A trapped man

Whitaker Chambers’s Witness is the fourth of the four books that John V. Fleming covers in The Anti-Communist Manifestos. It is also a book that figures prominently in Andrew Ferguson’s Weekly Standard cover story on David Mamet’s turn away from the left. Of Witness Professor Fleming writes that “by any just canon of literary history [it] should claim its place within the great tradition of American autobiography.”
One passage from Witness that has stayed with me over the years comes when Hiss and Chambers were brought together face to face before Richard Nixon and John McDowell. Nixon and McDowell were meeting at the Commodore Hotel in New York on August 17, 1948, in an executive session of the the House committee investigating Chamber’s allegation that Hiss was a Communist. Hiss admitted that he knew Chambers while denying everything else Chambers had testified to about him before Congress. This is what Chambers had to say about that day in 1948:

Until we faced each other in the hotel room, I had been testifying about HIss as a memory and a name. Now I saw again the man himself. In the circumstances it was shocking.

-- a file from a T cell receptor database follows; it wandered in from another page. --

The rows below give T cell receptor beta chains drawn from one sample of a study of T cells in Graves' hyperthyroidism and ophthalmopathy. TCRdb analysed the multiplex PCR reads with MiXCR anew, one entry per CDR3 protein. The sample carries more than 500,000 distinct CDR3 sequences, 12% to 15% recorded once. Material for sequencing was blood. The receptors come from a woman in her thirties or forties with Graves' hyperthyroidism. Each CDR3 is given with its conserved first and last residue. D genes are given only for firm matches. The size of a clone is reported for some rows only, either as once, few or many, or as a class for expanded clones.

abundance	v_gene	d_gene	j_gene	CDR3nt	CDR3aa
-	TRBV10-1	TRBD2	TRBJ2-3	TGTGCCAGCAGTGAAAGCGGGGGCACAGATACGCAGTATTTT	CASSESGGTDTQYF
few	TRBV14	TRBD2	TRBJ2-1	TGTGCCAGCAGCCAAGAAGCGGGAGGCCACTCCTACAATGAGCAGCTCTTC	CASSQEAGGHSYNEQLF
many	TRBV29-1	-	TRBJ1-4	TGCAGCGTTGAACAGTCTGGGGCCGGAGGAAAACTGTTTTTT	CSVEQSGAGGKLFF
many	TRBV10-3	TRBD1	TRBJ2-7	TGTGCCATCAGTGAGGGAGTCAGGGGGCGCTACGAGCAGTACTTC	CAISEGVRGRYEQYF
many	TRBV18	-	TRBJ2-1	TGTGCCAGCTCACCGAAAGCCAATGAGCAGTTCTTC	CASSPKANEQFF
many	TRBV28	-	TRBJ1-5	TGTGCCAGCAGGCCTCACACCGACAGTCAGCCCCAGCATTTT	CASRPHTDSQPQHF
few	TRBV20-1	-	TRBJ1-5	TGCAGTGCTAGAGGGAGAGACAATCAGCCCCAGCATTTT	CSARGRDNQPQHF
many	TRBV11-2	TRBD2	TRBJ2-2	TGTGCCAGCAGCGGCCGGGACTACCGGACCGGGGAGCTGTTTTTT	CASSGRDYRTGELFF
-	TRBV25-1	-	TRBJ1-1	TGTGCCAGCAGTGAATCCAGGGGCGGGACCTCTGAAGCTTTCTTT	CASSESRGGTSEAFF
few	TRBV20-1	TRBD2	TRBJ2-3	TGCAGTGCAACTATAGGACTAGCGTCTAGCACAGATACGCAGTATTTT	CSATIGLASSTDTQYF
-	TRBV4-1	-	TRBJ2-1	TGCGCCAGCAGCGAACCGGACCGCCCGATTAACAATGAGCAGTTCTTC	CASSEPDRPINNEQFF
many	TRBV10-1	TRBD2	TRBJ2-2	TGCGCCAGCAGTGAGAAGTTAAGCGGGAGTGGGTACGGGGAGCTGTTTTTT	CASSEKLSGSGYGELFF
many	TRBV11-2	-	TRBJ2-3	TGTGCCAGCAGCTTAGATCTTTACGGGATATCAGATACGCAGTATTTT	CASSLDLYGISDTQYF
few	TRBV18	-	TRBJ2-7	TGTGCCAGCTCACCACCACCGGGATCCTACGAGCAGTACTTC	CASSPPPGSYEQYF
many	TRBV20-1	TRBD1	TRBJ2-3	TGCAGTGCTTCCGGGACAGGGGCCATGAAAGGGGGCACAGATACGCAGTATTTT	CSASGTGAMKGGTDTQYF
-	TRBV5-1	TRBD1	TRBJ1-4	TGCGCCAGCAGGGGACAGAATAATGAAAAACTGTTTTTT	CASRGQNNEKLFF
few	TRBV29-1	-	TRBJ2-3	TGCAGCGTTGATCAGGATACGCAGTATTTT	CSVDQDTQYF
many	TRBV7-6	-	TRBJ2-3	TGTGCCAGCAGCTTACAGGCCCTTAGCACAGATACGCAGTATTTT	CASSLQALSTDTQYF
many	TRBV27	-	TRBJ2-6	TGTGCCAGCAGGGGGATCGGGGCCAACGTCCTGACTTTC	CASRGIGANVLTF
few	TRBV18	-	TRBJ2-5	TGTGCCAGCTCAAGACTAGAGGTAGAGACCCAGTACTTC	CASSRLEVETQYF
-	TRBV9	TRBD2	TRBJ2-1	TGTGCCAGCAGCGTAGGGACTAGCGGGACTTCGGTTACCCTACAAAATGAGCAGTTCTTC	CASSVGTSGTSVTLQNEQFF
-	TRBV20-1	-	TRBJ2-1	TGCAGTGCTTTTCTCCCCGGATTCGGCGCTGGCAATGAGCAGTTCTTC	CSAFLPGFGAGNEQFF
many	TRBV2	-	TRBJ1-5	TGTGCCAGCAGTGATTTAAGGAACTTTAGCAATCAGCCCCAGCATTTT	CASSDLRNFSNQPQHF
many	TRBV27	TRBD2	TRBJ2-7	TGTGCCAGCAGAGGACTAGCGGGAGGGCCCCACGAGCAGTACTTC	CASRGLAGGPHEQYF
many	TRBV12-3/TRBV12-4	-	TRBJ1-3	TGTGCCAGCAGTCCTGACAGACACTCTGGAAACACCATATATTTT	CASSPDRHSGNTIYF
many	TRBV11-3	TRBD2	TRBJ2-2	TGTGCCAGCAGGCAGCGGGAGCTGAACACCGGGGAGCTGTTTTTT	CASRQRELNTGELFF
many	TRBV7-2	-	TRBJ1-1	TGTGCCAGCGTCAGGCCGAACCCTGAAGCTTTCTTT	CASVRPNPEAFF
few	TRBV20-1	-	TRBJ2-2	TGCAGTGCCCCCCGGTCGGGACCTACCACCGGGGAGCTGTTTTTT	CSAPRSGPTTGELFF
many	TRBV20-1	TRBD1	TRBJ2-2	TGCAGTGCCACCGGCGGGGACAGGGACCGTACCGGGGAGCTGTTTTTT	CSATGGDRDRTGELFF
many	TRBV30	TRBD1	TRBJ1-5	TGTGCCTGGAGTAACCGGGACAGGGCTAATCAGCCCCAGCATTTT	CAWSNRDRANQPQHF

Until then I had wondered how he could be so arrogant or so stupid as to suppose he could deceive the nation into believing that he had never known me. (I did not know that Hiss had already tentatively identified me, with infinite qualifications, as George Crosley.)
But when I saw him in person, that feeling, too, fell away, and I was swept by a sense of pity for all trapped men of which the pathos of this man was the center. For the man I saw before me was a trapped man.

Chambers adds: “I felt what any humane man must feel when, pursuing an end that he is convinced is right, he finds himself an instrument of another man’s disaster, even though that disaster is being invited by the man who suffers it.”
Hiss kept right on lying about his relationship with Chambers til the day he died in 1996, nearly fifty years later.


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